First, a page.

Can we prevent 24-hour working becoming the new norm?

Posted on under Today's research

Many of us, especially in the professions, are trapped in a 24-hour work day thanks to our attachment to smartphones and the like. Research is beginning to show that this isn’t such a smart idea.

What the researchers say: Many researchers are urging employers to do more to ensure employees do not feel pressured into working outside of their contractual hours and offer more support regarding how they work flexibly, a new study in the International Journal of Management Reviews reports.

During the review, researchers scrutinized 56 studies examining the use of technology during non-working hours. They found that a “one size fits all” approach to the use of technology outside working hours, such as switching off email servers outside of office hours, is not conducive to the needs of every employee. Although I’ve gotta say it’s not a bad idea.

The researchers identified a number of factors that contribute to people choosing to work outside of hours. The internet and improvements in ICT have made non-manual work increasingly portable and accessible, resulting in employees finding it far easier to work during non-contractual hours.

The study found that many employees felt pressure from their organization to be constantly available and to engage in work during non-work time, which was exacerbated when expectations about what was required were vague. A desire to prove dedication and “go the extra mile” were also found to be reasons why people were working more than they should.

An employee’s behavior may in turn also shape what is expected and lead to additional out of hours working (e.g. a lawyer who has been available at all times on certain matters is expected to be available all the time in the future).

However, the researchers also found that increased access to technology and working outside of office hours is actually preferred by some employees, who felt it gives them greater flexibility and control over their workload, leading to increases in self-reported efficiency and performance. The study also found that employees appreciated the benefits of being able to monitor continuously the information flow and stay on top of their work. I would say it’s called addiction.

To overcome this disparity in how employees chose to work, researchers recommend that employers give individuals control over their working patterns and actively involve them in any decisions or policies about technology use so employees can reap the benefits of modern technologies without being enslaved by them.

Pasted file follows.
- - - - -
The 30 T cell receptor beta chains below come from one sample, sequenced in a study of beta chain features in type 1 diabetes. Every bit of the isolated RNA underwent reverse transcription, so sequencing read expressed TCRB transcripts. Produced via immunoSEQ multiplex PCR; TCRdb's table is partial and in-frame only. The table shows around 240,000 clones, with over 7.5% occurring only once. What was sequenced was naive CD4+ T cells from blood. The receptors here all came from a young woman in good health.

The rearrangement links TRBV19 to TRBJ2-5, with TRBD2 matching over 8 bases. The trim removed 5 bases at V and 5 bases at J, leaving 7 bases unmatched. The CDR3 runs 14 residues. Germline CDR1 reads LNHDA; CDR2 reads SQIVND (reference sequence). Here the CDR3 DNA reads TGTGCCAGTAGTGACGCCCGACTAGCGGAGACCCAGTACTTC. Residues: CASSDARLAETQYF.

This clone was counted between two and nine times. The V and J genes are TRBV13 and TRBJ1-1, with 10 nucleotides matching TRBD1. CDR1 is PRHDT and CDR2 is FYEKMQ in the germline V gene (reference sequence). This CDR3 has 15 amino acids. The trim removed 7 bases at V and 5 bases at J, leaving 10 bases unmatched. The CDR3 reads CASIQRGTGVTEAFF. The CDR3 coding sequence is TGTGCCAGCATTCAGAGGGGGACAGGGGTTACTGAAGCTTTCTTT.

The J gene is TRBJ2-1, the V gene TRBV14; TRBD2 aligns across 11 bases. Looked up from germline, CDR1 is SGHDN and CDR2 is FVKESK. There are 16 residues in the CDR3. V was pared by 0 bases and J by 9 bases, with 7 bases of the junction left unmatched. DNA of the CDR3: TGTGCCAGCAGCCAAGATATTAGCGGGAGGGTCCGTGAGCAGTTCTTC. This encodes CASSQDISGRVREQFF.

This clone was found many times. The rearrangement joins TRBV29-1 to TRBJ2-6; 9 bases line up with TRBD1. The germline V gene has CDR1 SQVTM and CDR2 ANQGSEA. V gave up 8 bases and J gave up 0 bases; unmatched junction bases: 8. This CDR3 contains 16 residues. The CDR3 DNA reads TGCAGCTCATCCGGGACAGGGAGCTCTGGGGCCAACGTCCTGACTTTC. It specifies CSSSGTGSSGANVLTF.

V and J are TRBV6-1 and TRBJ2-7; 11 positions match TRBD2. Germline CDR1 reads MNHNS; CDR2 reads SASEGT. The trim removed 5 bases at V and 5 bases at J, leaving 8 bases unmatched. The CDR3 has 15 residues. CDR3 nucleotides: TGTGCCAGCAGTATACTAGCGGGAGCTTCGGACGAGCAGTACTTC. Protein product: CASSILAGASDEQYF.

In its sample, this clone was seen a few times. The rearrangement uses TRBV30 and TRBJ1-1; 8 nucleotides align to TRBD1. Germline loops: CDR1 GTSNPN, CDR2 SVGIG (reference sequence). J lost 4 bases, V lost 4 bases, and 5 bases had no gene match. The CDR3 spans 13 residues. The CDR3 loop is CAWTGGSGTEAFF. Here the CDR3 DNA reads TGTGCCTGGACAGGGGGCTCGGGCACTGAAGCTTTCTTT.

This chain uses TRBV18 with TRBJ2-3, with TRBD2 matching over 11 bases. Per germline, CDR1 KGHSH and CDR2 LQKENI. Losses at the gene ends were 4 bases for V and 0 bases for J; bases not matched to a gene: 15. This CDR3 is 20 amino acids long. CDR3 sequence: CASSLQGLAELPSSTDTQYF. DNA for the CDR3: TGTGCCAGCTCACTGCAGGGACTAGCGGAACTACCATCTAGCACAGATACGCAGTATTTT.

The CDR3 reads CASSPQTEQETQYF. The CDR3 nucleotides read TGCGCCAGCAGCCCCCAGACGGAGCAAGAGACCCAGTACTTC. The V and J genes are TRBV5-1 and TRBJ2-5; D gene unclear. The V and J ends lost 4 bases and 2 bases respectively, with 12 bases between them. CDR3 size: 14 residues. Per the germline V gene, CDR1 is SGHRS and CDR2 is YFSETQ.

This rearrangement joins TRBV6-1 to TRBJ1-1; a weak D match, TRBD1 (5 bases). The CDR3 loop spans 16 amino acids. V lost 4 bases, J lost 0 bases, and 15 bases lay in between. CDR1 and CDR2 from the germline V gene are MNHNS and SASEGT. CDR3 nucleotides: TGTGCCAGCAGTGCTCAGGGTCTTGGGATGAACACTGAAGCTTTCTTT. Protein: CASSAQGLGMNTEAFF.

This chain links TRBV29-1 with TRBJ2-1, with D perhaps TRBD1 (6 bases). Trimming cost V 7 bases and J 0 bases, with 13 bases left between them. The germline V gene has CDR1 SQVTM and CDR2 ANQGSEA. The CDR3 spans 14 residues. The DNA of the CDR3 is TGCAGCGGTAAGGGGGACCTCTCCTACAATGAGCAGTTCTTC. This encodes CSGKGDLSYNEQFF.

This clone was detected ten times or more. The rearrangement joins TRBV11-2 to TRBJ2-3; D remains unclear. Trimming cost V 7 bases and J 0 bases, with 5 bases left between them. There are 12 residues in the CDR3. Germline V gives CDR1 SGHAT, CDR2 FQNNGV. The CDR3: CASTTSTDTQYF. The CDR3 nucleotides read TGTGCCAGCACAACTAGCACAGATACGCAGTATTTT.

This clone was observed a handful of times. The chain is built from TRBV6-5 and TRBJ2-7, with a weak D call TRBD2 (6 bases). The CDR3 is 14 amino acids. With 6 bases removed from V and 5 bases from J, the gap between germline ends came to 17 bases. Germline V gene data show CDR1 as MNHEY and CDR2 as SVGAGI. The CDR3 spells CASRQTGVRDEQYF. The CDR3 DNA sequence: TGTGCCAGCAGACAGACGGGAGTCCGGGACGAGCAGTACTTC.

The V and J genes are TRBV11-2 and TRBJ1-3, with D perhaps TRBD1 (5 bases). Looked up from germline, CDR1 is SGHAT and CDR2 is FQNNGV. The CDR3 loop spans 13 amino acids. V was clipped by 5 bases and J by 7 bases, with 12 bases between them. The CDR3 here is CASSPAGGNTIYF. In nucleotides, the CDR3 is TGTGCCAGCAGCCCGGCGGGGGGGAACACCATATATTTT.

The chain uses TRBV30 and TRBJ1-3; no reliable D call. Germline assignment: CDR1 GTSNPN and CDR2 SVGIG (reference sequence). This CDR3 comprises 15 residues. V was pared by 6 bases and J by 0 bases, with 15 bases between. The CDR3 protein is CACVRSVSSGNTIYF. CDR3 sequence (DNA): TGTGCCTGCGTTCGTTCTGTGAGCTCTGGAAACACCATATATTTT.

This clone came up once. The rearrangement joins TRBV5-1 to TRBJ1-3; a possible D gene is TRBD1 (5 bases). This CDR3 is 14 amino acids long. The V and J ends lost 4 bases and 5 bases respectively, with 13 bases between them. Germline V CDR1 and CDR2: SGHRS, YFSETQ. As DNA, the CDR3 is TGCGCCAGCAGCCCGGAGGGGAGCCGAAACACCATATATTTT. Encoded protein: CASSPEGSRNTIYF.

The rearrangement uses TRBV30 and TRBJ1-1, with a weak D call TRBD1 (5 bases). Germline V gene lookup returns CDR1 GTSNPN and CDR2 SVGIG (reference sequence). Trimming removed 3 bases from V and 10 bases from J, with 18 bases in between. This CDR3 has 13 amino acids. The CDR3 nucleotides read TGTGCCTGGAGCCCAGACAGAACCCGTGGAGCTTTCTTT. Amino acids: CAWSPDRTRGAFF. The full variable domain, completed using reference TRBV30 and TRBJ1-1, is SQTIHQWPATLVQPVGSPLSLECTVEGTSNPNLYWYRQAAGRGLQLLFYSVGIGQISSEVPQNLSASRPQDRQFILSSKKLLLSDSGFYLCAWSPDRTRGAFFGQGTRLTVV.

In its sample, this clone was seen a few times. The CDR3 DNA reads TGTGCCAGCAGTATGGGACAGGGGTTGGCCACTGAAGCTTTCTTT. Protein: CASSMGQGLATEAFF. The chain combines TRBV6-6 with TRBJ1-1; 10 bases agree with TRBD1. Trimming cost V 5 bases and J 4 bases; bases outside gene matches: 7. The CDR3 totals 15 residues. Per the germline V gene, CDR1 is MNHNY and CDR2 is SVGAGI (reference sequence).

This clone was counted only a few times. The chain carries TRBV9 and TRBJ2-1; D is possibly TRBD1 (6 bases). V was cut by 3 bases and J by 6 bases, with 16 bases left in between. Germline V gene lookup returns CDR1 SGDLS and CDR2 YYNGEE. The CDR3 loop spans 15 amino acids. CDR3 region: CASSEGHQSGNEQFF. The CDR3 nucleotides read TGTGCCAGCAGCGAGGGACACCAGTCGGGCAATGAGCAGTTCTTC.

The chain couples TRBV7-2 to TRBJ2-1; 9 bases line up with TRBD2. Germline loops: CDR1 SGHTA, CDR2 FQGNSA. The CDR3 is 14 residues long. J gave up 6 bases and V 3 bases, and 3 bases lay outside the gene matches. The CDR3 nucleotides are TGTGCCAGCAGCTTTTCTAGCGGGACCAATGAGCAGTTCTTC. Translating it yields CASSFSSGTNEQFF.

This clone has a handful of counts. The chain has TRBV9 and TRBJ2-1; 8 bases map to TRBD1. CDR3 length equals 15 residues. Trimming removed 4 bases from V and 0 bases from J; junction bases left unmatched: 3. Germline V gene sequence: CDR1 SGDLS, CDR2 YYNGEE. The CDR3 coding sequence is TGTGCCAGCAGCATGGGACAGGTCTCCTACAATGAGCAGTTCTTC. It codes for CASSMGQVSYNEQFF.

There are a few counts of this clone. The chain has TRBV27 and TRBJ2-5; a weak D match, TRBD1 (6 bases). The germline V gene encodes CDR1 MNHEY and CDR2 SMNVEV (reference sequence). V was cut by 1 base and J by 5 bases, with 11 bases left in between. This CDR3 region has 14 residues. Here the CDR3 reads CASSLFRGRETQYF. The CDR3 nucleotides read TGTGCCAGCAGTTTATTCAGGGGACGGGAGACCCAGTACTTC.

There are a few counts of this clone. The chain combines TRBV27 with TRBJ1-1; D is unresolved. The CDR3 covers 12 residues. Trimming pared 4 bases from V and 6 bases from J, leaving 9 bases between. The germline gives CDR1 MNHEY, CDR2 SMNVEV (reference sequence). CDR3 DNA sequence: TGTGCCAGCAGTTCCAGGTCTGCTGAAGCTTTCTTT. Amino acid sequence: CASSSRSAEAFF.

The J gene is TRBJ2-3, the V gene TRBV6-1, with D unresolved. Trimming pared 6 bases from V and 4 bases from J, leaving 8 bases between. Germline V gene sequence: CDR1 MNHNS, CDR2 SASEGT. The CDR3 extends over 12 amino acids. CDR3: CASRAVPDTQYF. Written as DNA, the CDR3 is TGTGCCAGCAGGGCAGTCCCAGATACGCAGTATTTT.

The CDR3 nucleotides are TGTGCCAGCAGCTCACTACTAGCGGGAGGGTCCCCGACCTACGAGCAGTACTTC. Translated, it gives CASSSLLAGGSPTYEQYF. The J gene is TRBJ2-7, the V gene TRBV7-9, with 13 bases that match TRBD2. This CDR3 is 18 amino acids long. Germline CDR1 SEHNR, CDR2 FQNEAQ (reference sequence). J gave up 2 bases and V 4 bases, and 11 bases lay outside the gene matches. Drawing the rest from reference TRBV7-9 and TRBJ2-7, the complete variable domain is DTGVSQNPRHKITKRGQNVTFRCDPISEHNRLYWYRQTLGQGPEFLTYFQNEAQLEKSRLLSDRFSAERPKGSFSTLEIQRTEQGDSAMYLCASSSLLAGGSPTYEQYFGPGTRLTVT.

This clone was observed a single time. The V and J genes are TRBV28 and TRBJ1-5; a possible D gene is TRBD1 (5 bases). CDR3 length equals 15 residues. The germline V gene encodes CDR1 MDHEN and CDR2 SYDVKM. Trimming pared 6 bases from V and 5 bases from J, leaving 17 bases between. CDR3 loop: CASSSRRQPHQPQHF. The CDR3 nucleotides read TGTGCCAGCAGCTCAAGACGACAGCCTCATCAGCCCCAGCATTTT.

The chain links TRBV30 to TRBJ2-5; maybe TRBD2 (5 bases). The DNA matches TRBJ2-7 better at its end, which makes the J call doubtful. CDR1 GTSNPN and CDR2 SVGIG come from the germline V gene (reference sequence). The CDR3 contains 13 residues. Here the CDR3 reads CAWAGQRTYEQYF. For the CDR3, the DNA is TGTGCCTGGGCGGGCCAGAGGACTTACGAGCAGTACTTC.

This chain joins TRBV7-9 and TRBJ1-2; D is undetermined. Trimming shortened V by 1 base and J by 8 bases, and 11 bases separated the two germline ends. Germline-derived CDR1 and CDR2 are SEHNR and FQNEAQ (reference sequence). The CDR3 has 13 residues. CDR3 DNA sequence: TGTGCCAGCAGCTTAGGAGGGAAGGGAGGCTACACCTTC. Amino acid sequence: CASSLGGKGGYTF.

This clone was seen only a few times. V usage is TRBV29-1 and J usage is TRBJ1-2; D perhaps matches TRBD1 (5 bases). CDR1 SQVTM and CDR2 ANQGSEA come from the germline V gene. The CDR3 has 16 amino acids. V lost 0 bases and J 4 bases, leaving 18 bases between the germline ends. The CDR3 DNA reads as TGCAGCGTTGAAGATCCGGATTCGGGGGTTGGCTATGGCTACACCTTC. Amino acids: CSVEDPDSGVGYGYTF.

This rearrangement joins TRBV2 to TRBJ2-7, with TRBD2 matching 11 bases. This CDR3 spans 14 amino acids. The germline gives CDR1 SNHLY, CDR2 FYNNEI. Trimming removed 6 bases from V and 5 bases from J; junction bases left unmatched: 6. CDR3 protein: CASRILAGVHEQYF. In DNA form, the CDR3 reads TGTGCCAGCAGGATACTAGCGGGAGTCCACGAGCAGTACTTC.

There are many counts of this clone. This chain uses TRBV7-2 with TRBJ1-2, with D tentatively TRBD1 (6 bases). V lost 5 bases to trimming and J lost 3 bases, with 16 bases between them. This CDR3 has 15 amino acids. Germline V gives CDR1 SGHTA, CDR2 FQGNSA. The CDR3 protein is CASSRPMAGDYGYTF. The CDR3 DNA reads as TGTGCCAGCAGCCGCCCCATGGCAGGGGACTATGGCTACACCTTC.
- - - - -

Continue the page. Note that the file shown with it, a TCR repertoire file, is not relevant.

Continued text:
“A failure to disconnect from work can negatively impact on a person’s well-being and health,” said the lead author. “Many individuals report feeling pressured into logging in after hours to complete work, a task that is becoming more commonplace with the advance of technology. However, the flip side of this is that some actually prefer the flexibility this offers.

“Although employers implementing policies such as restricting accessibility to emails outside of office hours (which is becoming standard practice in Germany) take a step in the right direction to ensure a good work/life balance for their workers, such regimented approaches to when you should and shouldn’t be working do not work for everyone. Employers need to work with their staff to understand their individual needs wherever possible. However, employees also need to take responsibility for their working behavior, as it is ultimately up to them if they switch their phone off or not.”

“Our research stresses two facts,” the researchers noted. “First, there is no blanket solution to how to maximize technology use for communication. Second, we need to put the issue on the table and spell out expectations about what is reasonable. Then agree on some boundaries whilst retaining flexibility.”

“We have found the internet and new technology can give people flexibility in the way they work, and they feel this can make them more efficient and feel empowered. But other people feel enslaved by the constant need to check and reply to emails, and managers must lead by example to ensure their well-being is protected,” the researchers concluded.

So what? It reminds me of research done a few years ago which came to the conclusion that no technological advance has ever added to the sum of human happiness. Convenience, yes, but happiness no. Those researchers found that tech advances enriched the few at the expense of the many, reduced happiness and, anyway, were often a way of countering the intended or unintended ill-effects of earlier technological gizmos. It’s worthwhile remembering their realizations as we charge unthinkingly into the 24-hour work day.

What now? The researchers behind this present study are absolutely correct in one thing (actually a number of things, but I only want to concentrate on one) and that is that no tech “advance” should be brought in without the agreement of the people who will be affected by it. As an employer, you can only have an empowered workforce if you give people the right to take part in the decision-making process and acknowledge that often they will be right and you’re wrong.